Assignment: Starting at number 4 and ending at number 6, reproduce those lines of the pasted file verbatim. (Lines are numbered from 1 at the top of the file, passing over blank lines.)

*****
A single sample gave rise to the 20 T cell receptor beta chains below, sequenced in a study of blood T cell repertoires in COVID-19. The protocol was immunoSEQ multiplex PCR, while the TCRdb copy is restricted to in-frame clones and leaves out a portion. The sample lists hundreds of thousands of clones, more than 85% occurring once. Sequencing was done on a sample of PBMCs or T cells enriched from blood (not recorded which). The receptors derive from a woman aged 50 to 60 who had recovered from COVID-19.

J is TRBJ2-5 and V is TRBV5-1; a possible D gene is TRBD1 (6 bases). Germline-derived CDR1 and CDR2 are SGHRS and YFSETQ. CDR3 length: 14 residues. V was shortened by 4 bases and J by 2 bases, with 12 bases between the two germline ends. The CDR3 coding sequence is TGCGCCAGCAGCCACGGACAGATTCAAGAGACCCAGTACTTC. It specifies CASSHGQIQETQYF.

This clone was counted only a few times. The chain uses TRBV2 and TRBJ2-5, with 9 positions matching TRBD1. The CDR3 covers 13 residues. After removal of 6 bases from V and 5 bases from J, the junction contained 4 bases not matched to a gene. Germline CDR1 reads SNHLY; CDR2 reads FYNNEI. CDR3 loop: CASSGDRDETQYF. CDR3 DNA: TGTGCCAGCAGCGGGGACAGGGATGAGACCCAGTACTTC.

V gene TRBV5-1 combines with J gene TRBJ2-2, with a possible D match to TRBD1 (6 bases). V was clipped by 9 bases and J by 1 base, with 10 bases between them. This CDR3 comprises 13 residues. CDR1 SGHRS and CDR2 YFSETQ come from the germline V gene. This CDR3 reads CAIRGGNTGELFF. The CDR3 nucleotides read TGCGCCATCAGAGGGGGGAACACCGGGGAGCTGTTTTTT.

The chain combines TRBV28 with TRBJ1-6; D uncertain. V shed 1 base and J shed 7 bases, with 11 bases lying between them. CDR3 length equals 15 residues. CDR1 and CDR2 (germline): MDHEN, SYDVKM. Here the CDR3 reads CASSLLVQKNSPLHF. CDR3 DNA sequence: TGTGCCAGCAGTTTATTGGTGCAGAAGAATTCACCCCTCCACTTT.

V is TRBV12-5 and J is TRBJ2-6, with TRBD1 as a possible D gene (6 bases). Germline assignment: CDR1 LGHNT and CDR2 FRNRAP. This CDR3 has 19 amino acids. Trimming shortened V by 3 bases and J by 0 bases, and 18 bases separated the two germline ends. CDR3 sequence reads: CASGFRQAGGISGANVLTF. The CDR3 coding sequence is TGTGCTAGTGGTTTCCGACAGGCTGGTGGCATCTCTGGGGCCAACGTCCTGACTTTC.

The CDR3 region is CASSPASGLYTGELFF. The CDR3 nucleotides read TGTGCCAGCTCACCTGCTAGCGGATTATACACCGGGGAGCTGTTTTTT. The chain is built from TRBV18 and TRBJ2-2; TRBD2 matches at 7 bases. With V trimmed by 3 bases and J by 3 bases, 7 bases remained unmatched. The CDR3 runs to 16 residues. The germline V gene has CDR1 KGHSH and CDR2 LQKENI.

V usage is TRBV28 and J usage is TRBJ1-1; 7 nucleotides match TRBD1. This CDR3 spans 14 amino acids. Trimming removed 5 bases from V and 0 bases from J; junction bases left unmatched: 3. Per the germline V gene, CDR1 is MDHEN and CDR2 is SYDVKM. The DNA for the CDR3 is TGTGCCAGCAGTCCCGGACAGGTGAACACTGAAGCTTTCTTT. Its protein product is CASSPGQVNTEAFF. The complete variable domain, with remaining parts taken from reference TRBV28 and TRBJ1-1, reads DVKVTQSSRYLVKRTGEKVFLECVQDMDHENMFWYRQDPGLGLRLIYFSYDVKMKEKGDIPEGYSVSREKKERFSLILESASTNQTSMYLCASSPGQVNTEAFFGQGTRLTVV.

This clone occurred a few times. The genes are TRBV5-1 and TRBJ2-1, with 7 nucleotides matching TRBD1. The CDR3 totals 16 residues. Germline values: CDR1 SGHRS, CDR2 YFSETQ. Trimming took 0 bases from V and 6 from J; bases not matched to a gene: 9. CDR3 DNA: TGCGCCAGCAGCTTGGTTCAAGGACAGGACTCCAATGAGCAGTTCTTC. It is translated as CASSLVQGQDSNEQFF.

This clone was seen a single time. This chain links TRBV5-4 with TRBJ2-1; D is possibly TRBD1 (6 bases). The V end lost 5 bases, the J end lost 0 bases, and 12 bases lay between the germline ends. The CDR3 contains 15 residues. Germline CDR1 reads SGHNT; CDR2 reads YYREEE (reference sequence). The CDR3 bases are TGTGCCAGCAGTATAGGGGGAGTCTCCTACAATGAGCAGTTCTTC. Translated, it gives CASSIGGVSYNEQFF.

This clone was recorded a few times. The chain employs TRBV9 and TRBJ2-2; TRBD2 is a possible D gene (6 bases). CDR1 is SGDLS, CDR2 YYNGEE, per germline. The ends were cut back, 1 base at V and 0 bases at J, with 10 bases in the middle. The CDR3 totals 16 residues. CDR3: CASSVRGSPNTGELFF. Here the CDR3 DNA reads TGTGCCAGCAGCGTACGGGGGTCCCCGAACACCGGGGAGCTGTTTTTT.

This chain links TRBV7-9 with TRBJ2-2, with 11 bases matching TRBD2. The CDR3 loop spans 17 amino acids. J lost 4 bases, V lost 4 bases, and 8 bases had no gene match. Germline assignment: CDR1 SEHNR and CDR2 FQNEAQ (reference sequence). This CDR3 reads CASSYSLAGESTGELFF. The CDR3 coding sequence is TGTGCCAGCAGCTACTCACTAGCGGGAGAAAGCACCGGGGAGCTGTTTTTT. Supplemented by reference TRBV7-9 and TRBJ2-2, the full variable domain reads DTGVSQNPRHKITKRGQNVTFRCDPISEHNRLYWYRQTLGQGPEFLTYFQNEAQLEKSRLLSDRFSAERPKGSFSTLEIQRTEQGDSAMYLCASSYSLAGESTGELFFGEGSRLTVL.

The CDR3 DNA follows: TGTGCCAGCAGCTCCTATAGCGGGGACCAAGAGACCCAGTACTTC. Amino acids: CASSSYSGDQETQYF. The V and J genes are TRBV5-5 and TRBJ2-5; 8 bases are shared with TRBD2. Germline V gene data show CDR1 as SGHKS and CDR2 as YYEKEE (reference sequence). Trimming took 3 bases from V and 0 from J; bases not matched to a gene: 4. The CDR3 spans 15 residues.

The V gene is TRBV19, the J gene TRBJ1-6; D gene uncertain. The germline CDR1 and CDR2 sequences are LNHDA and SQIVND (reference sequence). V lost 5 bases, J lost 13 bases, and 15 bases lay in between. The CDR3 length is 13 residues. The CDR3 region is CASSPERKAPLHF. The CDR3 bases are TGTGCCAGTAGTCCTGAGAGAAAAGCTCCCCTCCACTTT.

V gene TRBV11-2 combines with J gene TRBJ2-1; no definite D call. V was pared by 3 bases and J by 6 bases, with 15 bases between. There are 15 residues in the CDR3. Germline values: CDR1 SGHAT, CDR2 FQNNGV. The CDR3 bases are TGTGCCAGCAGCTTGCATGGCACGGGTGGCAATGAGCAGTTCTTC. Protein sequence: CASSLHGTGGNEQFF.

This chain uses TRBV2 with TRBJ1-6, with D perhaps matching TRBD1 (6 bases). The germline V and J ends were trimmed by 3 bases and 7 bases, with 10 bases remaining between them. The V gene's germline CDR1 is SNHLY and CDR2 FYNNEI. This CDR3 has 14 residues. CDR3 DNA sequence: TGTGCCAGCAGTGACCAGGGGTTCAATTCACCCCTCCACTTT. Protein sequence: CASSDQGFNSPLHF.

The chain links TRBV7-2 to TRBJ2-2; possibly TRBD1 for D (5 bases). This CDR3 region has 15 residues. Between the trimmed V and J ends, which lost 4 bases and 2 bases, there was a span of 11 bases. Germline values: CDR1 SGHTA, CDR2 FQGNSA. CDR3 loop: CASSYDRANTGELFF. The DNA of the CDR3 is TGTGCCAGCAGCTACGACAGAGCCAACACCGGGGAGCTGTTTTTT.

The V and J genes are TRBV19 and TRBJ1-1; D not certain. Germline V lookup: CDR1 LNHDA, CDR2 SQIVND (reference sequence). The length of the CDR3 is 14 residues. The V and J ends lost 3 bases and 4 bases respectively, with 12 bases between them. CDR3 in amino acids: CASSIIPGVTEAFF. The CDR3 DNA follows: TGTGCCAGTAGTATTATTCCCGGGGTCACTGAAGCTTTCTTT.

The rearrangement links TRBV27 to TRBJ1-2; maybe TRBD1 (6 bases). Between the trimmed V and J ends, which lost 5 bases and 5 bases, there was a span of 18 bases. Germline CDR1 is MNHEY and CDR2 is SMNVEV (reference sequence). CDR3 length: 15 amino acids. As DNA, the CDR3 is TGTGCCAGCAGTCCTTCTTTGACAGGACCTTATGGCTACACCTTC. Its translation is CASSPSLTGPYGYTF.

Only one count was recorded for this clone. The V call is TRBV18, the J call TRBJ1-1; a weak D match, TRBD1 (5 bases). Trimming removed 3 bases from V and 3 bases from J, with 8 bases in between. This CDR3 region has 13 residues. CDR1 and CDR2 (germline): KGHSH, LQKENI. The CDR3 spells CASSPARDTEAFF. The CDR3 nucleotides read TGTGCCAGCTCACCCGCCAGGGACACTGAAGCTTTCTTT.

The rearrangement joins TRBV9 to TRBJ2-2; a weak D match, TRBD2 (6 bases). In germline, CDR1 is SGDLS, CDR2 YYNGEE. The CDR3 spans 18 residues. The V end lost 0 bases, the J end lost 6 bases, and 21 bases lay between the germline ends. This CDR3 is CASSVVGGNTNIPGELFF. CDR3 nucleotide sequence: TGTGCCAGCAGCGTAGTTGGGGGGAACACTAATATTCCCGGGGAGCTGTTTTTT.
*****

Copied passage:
V gene TRBV5-1 combines with J gene TRBJ2-2, with a possible D match to TRBD1 (6 bases). V was clipped by 9 bases and J by 1 base, with 10 bases between them. This CDR3 comprises 13 residues. CDR1 SGHRS and CDR2 YFSETQ come from the germline V gene. This CDR3 reads CAIRGGNTGELFF. The CDR3 nucleotides read TGCGCCATCAGAGGGGGGAACACCGGGGAGCTGTTTTTT.

The chain combines TRBV28 with TRBJ1-6; D uncertain. V shed 1 base and J shed 7 bases, with 11 bases lying between them. CDR3 length equals 15 residues. CDR1 and CDR2 (germline): MDHEN, SYDVKM. Here the CDR3 reads CASSLLVQKNSPLHF. CDR3 DNA sequence: TGTGCCAGCAGTTTATTGGTGCAGAAGAATTCACCCCTCCACTTT.

V is TRBV12-5 and J is TRBJ2-6, with TRBD1 as a possible D gene (6 bases). Germline assignment: CDR1 LGHNT and CDR2 FRNRAP. This CDR3 has 19 amino acids. Trimming shortened V by 3 bases and J by 0 bases, and 18 bases separated the two germline ends. CDR3 sequence reads: CASGFRQAGGISGANVLTF. The CDR3 coding sequence is TGTGCTAGTGGTTTCCGACAGGCTGGTGGCATCTCTGGGGCCAACGTCCTGACTTTC.